Pablo Hoffman
4 Mins
April 7, 2015

Scrape data visually with Portia and Scrapy Cloud

Note: Portia is no longer available for new users. It has been disabled for all the new organizations from August 20, 2018, onward.

It’s been several months since we first integrated Portia into our Scrapy Cloud platform, and last week we officially began to phase out Autoscraping in favor of Portia.

In case you aren’t familiar with Portia, it’s an open-source tool we developed for visually scraping websites. Portia allows you to make templates of pages you want to scrape and uses those templates to create a spider to scrape similar pages.

Autoscraping is our predecessor to Portia, and for the time being it’s still available to users who already have Autoscraping-based projects. Any new projects as well as existing projects without Autoscraping spiders will only be able to use Portia.

In this post, we’re going to introduce Portia by creating a spider for Allrecipes. Let's start by creating a new Portia project:


Once the project has been created, you will be redirected to the main Portia screen:


To create a new spider for the project, begin by entering the website URL in Portia’s address bar and clicking the ‘New Spider’ button. Portia will create a new spider and display the page:


You can navigate the site like you normally would until you find a page containing data you want to scrape. Sites that require JavaScript to render aren’t currently supported.


Once you’ve found a page with data you’re interested in, click the ‘Annotate this page’ button at the top to create a new template.

You will notice that hovering over an element will highlight it, and clicking it will create an annotation. An annotation defines a mapping between an element’s attribute or content to a field in an item you wish to scrape.


In the screenshot above we have clicked the title of a recipe. On the left of the annotation window, you will see an ‘Attribute’ dropdown. This allows you to select which part of the element you wish to map. In this case, we’re going to map the content, but when annotating elements like images you may want to select a different attribute such as the ‘src’ value.

The value which will be extracted for this particular page is shown in the middle of the annotation window under ‘Value’. On the right, you can select the field to map the attribute to. Because new projects are created with a default item, there are already fields we can map to.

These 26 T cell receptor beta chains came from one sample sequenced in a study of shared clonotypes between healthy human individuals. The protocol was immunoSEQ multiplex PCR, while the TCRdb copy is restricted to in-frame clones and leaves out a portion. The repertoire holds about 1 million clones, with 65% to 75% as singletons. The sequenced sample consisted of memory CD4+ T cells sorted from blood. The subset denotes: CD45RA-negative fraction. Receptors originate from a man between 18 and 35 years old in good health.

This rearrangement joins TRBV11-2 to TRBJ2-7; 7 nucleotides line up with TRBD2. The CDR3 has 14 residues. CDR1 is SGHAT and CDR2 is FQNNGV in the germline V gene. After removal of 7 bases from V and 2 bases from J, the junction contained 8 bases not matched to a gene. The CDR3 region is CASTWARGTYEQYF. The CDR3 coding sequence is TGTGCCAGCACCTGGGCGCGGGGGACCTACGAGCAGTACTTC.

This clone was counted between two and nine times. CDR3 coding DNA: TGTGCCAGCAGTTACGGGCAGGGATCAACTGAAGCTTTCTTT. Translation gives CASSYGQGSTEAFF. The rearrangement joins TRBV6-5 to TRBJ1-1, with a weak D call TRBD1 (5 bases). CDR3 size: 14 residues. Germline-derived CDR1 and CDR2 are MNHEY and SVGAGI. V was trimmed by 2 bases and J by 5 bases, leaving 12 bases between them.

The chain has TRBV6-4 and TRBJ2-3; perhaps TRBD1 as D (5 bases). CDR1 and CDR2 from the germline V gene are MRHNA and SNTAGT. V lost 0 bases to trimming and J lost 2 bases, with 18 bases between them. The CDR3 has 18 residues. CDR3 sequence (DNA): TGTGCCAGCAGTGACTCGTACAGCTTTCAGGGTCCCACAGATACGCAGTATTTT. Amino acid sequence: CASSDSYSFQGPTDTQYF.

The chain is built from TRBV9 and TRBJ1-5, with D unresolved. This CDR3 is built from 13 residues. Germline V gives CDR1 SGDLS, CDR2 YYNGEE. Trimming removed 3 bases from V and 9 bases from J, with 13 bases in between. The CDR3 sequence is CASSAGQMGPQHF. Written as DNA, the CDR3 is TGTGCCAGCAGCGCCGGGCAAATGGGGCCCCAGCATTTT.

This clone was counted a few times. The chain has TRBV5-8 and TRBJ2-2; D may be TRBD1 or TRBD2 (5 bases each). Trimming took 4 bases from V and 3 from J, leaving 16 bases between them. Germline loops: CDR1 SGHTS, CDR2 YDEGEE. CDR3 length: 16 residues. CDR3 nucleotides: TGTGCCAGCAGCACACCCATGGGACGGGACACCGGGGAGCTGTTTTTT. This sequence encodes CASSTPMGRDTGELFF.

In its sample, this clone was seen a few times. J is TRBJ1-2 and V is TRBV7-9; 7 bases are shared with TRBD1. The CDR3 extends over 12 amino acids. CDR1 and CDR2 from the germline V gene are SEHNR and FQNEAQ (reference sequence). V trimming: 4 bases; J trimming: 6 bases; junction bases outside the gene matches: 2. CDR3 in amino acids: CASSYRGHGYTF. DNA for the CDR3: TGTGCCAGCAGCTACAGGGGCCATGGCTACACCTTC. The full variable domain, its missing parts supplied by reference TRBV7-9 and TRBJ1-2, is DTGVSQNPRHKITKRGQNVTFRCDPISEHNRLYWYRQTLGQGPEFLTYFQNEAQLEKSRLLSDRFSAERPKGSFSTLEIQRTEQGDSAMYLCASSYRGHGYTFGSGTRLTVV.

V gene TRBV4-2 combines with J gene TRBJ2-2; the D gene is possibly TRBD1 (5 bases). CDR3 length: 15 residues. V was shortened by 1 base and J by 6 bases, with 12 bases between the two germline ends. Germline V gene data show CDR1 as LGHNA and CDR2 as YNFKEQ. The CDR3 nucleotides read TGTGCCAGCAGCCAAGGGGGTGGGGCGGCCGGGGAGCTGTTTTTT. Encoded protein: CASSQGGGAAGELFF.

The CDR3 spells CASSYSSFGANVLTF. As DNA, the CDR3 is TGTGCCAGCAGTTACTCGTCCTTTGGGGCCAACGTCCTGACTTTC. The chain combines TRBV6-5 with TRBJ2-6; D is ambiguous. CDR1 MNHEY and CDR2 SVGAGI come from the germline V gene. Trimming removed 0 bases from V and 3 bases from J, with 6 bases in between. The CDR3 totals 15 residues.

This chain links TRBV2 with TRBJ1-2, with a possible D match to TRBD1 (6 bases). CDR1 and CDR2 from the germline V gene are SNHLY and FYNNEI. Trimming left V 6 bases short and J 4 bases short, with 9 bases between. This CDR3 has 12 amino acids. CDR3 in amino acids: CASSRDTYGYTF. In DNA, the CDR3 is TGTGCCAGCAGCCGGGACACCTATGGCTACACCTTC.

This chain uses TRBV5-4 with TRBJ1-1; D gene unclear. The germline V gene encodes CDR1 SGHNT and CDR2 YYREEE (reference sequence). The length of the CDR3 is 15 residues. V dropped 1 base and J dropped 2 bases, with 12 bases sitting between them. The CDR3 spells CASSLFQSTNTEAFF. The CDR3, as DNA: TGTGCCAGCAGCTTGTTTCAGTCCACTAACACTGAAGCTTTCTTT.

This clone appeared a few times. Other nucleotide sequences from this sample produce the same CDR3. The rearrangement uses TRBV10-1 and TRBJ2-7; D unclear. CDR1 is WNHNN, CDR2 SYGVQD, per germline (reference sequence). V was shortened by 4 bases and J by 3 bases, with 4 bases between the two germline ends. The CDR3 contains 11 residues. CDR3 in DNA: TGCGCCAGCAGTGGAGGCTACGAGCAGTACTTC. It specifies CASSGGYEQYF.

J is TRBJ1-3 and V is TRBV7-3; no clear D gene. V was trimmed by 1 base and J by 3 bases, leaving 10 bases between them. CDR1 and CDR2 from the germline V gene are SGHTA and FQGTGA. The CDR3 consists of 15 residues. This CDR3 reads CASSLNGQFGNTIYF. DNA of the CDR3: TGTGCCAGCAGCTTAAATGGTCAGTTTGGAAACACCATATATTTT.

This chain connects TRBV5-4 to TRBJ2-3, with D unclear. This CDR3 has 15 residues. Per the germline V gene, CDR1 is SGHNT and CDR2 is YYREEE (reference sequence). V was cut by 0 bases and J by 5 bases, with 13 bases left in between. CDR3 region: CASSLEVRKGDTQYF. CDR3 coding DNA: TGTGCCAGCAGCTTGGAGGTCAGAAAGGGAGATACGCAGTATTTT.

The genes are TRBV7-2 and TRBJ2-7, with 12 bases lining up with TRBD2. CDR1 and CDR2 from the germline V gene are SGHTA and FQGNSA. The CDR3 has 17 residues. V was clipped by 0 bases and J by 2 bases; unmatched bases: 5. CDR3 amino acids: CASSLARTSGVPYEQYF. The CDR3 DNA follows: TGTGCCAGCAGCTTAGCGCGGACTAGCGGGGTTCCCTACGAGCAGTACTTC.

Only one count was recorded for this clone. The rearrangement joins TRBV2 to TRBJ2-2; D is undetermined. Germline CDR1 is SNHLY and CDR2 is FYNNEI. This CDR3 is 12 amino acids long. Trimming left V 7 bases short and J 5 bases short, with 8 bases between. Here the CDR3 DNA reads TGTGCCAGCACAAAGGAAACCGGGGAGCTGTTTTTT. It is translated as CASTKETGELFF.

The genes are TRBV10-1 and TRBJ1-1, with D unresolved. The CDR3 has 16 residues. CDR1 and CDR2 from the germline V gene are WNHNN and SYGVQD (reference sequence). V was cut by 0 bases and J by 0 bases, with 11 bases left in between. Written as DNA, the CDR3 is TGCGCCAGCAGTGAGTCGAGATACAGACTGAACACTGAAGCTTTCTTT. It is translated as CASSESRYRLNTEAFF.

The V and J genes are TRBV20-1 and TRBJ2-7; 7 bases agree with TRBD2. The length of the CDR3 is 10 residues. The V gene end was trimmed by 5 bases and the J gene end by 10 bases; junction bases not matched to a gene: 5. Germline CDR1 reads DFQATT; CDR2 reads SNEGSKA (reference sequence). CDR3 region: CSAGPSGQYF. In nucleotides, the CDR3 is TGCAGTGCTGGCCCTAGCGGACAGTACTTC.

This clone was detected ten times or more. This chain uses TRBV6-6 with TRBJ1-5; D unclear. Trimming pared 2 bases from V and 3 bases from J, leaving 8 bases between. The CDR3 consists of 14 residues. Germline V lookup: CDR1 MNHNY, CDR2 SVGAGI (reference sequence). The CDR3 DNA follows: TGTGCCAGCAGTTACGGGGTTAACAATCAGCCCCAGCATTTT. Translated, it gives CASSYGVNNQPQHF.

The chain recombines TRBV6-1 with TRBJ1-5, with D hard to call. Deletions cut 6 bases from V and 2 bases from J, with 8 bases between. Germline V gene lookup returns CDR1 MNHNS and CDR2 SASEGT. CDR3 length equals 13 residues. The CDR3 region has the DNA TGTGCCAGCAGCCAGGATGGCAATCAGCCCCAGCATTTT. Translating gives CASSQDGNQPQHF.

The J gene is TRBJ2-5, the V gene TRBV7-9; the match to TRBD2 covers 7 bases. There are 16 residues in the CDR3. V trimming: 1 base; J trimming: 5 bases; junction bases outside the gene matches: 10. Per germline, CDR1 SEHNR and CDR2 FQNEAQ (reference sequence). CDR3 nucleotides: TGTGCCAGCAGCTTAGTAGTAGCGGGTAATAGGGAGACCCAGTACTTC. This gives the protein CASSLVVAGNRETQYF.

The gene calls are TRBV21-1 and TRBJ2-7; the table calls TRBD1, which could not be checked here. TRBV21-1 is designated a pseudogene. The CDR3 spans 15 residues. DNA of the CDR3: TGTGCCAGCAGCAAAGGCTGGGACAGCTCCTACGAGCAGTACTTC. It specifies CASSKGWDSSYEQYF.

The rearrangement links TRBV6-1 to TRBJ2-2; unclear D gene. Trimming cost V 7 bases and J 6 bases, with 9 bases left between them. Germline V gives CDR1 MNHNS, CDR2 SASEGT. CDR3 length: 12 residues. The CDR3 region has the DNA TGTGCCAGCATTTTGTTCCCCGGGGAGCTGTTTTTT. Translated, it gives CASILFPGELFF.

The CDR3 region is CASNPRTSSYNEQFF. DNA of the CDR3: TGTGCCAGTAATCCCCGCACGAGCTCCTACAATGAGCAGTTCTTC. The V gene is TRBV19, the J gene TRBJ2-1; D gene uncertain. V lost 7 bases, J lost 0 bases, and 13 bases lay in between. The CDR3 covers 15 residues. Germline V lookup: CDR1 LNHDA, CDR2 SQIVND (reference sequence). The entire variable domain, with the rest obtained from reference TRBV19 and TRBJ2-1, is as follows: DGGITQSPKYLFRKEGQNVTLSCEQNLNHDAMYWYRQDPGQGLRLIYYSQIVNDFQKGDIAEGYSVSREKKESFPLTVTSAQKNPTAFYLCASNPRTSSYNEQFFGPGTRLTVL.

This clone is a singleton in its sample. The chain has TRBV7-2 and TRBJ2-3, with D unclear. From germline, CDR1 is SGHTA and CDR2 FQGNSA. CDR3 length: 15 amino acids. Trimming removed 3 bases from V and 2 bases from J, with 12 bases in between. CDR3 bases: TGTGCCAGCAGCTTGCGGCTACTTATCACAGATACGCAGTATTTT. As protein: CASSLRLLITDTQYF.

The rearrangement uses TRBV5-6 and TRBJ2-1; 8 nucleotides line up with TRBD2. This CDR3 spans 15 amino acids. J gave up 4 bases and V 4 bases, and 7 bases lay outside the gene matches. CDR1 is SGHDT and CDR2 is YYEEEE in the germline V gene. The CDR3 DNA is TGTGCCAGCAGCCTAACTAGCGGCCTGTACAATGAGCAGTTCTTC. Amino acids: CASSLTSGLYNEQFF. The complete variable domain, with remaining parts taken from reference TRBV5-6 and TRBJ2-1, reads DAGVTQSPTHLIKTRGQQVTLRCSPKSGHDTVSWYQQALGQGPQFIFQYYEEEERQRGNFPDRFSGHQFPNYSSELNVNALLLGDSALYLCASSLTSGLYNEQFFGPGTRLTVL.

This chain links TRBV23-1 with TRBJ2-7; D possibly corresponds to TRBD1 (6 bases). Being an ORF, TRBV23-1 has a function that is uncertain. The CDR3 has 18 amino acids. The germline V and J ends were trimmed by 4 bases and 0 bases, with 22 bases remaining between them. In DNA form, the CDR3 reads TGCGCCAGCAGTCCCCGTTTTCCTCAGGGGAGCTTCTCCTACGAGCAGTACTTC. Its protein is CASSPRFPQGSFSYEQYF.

Let’s say we don’t want to use the default item. For the time being, we will discard the annotation by clicking the red trash can icon at the top of the annotation window.


Move your mouse to the right to display the right-hand sidebar and expand the ‘Extracted item’ tab. You will notice the current extracted item type will be ‘default’, click the ‘Edit items’ button.


Here you can edit the default item and its fields, as well as create more items if you wish. In this example we’ll simply edit the default item:


Click ‘Save changes' and you will now be able to map elements to your new set of fields. Once you have annotated everything you wish to extract, click ‘Save template’ and you will be redirected to the spider’s start URL. You can now test your spider by visiting another page similar to the one you annotated:


Once you’ve tested several pages and are satisfied your spider is working, you can now deploy your project to Dash. Click the project link in the breadcrumbs (displayed top left) to leave the spider and go to the project page.


Click the ‘Publish changes’ button on the right-hand sidebar to publish your project, and you should receive a message box asking if you want to be redirected to the schedule page. Click ‘OK’ and you will be redirected to the jobs page in Dash where you can now schedule your spider.


Click the ‘Schedule’ button on the top right and select your spider from the dropdown. Click ‘Schedule’ and Dash will start your spider. You will notice that items are being scraped just like any standard Scrapy spider, and you can go into the jobs item page and download the scraped items as you normally would:


That's all there is to it! Hopefully, this demonstrates just how easy it is to create spiders using Portia without writing any code whatsoever. There are a lot of features we didn't cover, and we recommend taking a look at the documentation in GitHub if you want to learn more. Portia is open source, so you can run your own instance if you don't wish to use Scrapy Cloud, and we are open to pull requests!

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